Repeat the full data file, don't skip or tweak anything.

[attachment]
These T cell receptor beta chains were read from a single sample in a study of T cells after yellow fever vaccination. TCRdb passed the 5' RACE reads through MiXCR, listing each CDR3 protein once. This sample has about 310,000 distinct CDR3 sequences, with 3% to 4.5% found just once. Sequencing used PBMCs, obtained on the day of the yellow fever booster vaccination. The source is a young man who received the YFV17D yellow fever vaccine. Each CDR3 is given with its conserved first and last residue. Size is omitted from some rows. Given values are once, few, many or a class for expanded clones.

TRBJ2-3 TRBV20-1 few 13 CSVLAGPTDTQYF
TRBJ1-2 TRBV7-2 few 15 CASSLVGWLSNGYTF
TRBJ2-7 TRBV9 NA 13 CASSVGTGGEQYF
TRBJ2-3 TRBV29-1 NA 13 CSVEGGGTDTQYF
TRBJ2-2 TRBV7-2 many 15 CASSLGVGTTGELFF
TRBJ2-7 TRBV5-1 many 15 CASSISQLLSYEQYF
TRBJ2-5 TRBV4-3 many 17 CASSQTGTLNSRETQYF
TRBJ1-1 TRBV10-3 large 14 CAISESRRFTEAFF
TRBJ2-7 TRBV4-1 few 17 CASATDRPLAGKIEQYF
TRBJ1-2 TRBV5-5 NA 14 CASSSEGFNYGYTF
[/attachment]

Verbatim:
These T cell receptor beta chains were read from a single sample in a study of T cells after yellow fever vaccination. TCRdb passed the 5' RACE reads through MiXCR, listing each CDR3 protein once. This sample has about 310,000 distinct CDR3 sequences, with 3% to 4.5% found just once. Sequencing used PBMCs, obtained on the day of the yellow fever booster vaccination. The source is a young man who received the YFV17D yellow fever vaccine. Each CDR3 is given with its conserved first and last residue. Size is omitted from some rows. Given values are once, few, many or a class for expanded clones.

TRBJ2-3 TRBV20-1 few 13 CSVLAGPTDTQYF
TRBJ1-2 TRBV7-2 few 15 CASSLVGWLSNGYTF
TRBJ2-7 TRBV9 NA 13 CASSVGTGGEQYF
TRBJ2-3 TRBV29-1 NA 13 CSVEGGGTDTQYF
TRBJ2-2 TRBV7-2 many 15 CASSLGVGTTGELFF
TRBJ2-7 TRBV5-1 many 15 CASSISQLLSYEQYF
TRBJ2-5 TRBV4-3 many 17 CASSQTGTLNSRETQYF
TRBJ1-1 TRBV10-3 large 14 CAISESRRFTEAFF
TRBJ2-7 TRBV4-1 few 17 CASATDRPLAGKIEQYF
TRBJ1-2 TRBV5-5 NA 14 CASSSEGFNYGYTF